John Carpenter’s ten-year run writing, directing and producing such films as Halloween in 1978 all the way up to They Live in 1988 is easily the most impressive of any American genre filmmaker. But the director still had one great movie left in him and that was his 1995 sleeper In the Mouth of Madness. Written on spec by New Line Cinema exec Michael De Luca, In The Mouth of Madness was basically Carpenter’s attempt to make an H.P. Lovecraft film, only it is better described as a distant cousin to Wes Craven’s A Nightmare on Elm Street and Clive Barker’s Hellraiser. In Nightmare, the dream world provided the doorway into Freddy’s world. In Hellraiser, it was a puzzle box guarded by Pinhead that opened up another dimension. In Mouth, the entryway comes by way of novels written by hugely popular pulp horror author Sutter Cane, whose work takes on the power to alter reality. Sam Neil plays insurance investigator John Trent, who believes the writings of the popular novelist are the source of the chaos, and as the mystery unravels, it becomes apparent that Cain’s writing is indeed somehow responsible. It’s a very high-concept storyline, and Carpenter fills the screen with equal amounts of unsettling atmosphere and requisite cheap shocks, while at the same time successfully walking the tightrope that veers away from camp. Of course, it’s not perfect, but the film’s faults are easily overshadowed by its many strengths including Neill’s performance, Carpenter’s direction, and the practical effects by Robert Kurtzman, Greg Nicotero, and Howard Berger, who should be applauded for their work. All in all, In the Mouth of Madness, is a fun, clever horror picture with one hell of a bleak ending that any true fan of the filmmaker will enjoy.
Part nunsploitation, part possession/Satanism movie, and part vampire flick, Alucarda (“a Dracula” spelled backward) finds Satanic going-ons in a convent after orphan Justine is seduced by another orphan named Alucarda. Director Juan López Moctezuma came along during the new wave of 70s Mexican genre pics that expressed radical and subversive views. Alucarda never received much attention from critics nor audiences, but over the years became something of an underground cult classic. Moctezuma (who also produced Jodorowsky’s El Topo and Fando Y Lis) was an important intellectual figure in Mexico in the 50s, 60s, and 70s, and his three horror films (which also includes Mansion of Madness, and the American co-production Mary, Mary, Bloody Mary) were all distinctive works. The film was independently financed outside of the Mexican mainstream industry and was shot with an English-speaking cast. The set design and art direction are stunning as well as Xavier Cruz’s cinematography and the gruelling exorcism conclusion to Alucarda reminds one of the final scenes in Brian De Palma’s Carrie. While it is not widely known by many cinephiles, many fans who have seen it, consider it an unrecognized gem. Seriously, this movie is batshit crazy and a must see!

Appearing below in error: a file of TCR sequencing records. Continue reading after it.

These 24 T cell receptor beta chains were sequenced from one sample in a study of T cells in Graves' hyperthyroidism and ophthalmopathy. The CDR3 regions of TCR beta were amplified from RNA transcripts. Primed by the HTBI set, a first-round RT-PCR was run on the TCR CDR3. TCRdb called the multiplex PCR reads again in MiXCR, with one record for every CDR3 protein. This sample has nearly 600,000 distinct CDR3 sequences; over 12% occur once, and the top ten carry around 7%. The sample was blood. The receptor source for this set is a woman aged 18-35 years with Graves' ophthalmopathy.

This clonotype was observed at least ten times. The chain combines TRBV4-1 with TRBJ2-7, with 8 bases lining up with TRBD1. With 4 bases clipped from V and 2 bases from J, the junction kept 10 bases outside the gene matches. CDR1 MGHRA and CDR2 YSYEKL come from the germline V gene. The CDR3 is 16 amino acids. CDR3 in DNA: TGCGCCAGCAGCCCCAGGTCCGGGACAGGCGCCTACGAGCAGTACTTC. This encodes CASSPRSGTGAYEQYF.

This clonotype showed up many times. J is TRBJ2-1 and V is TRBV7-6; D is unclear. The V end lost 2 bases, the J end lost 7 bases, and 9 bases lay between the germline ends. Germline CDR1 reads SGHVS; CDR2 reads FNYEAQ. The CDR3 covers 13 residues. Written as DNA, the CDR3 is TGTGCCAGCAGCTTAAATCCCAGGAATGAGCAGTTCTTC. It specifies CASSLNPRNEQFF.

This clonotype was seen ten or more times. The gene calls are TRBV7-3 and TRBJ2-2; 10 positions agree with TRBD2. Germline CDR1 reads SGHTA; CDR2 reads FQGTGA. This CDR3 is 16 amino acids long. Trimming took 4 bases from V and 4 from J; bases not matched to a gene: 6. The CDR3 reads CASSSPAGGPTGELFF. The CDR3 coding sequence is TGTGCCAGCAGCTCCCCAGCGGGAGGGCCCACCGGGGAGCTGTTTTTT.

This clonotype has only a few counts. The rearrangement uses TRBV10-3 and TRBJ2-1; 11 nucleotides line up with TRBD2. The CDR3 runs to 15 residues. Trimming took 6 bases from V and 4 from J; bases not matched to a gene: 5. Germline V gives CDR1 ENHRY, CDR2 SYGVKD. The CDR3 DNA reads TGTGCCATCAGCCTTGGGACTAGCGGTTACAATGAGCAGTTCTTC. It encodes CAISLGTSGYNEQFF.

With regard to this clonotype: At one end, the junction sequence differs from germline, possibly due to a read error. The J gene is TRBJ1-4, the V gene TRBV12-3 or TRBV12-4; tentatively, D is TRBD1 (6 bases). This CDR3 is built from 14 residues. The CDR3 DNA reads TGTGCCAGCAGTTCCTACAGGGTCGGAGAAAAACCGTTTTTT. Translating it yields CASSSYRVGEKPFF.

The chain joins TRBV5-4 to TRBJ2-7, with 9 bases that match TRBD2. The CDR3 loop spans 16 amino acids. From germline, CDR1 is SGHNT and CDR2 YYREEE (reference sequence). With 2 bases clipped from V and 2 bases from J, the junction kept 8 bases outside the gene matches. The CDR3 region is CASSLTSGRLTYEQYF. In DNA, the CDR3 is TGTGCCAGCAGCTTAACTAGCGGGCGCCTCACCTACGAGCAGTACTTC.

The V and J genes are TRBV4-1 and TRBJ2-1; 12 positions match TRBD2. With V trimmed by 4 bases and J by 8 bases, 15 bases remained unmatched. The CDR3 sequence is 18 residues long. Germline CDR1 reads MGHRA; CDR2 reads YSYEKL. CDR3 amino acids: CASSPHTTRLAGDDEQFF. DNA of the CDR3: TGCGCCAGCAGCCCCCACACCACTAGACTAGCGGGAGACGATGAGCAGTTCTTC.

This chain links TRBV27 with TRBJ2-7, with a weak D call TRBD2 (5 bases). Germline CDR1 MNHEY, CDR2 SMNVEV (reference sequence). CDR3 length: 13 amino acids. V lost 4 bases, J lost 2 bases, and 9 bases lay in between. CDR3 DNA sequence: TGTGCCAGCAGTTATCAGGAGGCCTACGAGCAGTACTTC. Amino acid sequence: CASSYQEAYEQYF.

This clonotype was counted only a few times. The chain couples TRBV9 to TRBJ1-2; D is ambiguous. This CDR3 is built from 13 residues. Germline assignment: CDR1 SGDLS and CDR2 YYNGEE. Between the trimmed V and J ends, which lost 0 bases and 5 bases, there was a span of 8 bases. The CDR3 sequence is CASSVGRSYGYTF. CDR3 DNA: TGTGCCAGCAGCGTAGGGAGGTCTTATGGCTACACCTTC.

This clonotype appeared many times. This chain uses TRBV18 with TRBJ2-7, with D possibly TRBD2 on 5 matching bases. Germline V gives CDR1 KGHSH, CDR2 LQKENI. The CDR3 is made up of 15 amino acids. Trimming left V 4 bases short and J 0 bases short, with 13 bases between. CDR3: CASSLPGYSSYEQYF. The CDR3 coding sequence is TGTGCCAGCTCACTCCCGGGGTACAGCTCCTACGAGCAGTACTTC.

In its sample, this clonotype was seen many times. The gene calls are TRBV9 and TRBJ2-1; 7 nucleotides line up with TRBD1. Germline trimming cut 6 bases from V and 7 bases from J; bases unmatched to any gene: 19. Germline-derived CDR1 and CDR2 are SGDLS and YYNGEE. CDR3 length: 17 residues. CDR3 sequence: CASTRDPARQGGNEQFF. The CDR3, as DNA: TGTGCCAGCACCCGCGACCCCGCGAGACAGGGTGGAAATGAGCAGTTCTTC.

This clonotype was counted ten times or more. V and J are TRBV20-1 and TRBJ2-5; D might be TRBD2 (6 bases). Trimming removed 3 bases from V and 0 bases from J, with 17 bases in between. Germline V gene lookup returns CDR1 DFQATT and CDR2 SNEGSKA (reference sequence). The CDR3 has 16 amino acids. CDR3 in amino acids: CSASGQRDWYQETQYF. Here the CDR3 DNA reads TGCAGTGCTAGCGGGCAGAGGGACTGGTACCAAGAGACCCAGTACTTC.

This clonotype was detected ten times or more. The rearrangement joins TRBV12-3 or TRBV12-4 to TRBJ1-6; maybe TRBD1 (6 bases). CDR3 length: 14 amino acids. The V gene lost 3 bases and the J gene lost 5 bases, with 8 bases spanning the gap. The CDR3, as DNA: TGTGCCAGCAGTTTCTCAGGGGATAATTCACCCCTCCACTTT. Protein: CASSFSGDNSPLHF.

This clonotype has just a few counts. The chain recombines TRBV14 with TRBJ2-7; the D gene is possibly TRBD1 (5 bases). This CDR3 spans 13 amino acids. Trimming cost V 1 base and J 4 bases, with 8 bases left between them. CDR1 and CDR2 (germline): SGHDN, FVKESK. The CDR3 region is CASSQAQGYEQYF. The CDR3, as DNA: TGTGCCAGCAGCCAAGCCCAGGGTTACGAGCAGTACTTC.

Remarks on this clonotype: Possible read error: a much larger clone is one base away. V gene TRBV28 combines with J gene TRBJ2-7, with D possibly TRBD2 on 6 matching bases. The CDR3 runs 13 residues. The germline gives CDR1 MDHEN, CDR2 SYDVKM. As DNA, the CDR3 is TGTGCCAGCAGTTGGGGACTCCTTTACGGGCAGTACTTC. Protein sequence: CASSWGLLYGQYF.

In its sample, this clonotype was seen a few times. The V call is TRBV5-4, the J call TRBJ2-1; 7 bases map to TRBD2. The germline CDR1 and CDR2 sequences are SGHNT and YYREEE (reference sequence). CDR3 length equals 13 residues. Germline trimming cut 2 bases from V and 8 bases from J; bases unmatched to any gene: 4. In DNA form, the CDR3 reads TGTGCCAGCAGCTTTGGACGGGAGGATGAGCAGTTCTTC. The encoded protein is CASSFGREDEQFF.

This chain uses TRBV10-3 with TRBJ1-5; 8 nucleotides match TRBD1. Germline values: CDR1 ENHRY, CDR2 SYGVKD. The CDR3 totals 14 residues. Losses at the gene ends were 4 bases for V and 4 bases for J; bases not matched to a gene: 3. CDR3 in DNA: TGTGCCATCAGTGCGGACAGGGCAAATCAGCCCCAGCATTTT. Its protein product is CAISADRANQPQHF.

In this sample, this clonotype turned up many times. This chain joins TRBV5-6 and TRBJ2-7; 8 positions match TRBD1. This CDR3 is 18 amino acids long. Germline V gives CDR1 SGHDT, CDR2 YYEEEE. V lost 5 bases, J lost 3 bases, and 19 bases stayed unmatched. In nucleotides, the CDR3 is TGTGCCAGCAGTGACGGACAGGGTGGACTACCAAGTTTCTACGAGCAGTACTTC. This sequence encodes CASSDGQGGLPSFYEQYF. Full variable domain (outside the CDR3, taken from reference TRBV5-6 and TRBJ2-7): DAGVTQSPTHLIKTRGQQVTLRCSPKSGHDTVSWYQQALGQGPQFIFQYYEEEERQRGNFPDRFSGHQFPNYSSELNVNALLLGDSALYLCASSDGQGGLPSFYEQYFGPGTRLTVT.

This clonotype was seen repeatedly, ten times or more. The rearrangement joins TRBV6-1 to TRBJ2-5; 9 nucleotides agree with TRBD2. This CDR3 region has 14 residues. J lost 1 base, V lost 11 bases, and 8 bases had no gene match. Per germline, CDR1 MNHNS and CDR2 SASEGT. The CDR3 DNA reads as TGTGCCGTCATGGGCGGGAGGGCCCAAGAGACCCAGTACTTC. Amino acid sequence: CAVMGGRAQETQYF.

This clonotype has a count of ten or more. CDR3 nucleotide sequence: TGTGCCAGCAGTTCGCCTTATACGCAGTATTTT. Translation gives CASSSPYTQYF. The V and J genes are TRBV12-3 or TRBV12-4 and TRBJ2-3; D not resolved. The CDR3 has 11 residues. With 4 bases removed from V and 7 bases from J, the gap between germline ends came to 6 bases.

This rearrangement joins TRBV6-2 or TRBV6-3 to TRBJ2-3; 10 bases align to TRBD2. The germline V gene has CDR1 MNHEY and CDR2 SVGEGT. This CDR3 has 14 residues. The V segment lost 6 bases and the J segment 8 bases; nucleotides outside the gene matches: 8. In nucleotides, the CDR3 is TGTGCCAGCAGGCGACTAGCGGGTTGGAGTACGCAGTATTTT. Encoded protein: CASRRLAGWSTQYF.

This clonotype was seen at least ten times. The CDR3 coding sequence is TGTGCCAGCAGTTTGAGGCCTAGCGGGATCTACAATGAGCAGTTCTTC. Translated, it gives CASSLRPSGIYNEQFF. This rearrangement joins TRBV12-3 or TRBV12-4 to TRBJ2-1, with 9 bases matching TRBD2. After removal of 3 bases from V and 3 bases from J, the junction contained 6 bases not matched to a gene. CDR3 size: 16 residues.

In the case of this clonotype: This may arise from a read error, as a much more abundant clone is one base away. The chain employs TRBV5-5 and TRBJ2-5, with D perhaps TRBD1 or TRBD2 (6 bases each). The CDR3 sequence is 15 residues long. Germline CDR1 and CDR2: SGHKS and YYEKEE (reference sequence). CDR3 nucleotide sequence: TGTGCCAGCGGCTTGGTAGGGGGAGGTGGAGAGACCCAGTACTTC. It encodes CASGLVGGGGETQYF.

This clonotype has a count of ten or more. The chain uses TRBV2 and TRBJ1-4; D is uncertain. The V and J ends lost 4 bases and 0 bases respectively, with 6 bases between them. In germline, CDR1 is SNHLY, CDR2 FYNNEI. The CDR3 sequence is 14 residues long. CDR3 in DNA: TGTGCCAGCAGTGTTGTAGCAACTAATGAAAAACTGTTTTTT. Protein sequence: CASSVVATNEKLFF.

Special Mention: Clean, Shaven
Lodge H. Kerrigan, who wrote, produced and directed this unsettling psychological thriller, traps us inside the mind of a madman for the entire viewing experience. That madman is Peter Winter (Peter Greene) who appears to be a killer, and worse, a child killer. Not much about him is objectively clear, and we are never sure if what we are seeing is real or a product of his tormented imagination and the film heightens the tension by restricting its focus to Peter’s unsettling, confused, and angry view of the world. The most gruesome violence inflicted on Peter comes by his own hand and in the most unforgettable scene, Peter slowly mutilates his body in order to remove what he believes is a receiver implanted in his scalp and a transmitter under his fingernail that was implanted inside him while he was locked away in a mental hospital. It’s hard to forget the infamous fingernail scene; the gruesome moment made festival audiences scream, squirm, hide their eyes, and run for the exits. Legend has it that audience members at the 1994 Sundance Film Festival fainted, and as a result of this thirty-second sequence (which the filmmaker refused to edit out), it took nearly two years to acquire a distributor. Working on a minimal budget, Kerrigan brilliantly captures Peter’s paranoia through sporadic edits, eerie reflections, and a soundtrack that reverberates with static, hums, electrical noises, distant screams, and distorted voices. Kerrigan also makes great use of the technique of doubling to add to the confusion. In the beginning, we watch as Peter observes himself in his car’s rear-view and side-view mirrors. He does not like the sight of his own reflection and uses newspaper to tape up every reflective surface that surrounds him. But try as he might, Peter can’t escape the sights and sounds that bring back memories of his missing daughter. Clean, Shaven is a movie that powerfully conveys the disturbed mental state and will leave an indelible imprint long after the closing credits roll. It’s disgusting and unbearable at times, but nevertheless Clean, Shaven is a fundamentally humane movie.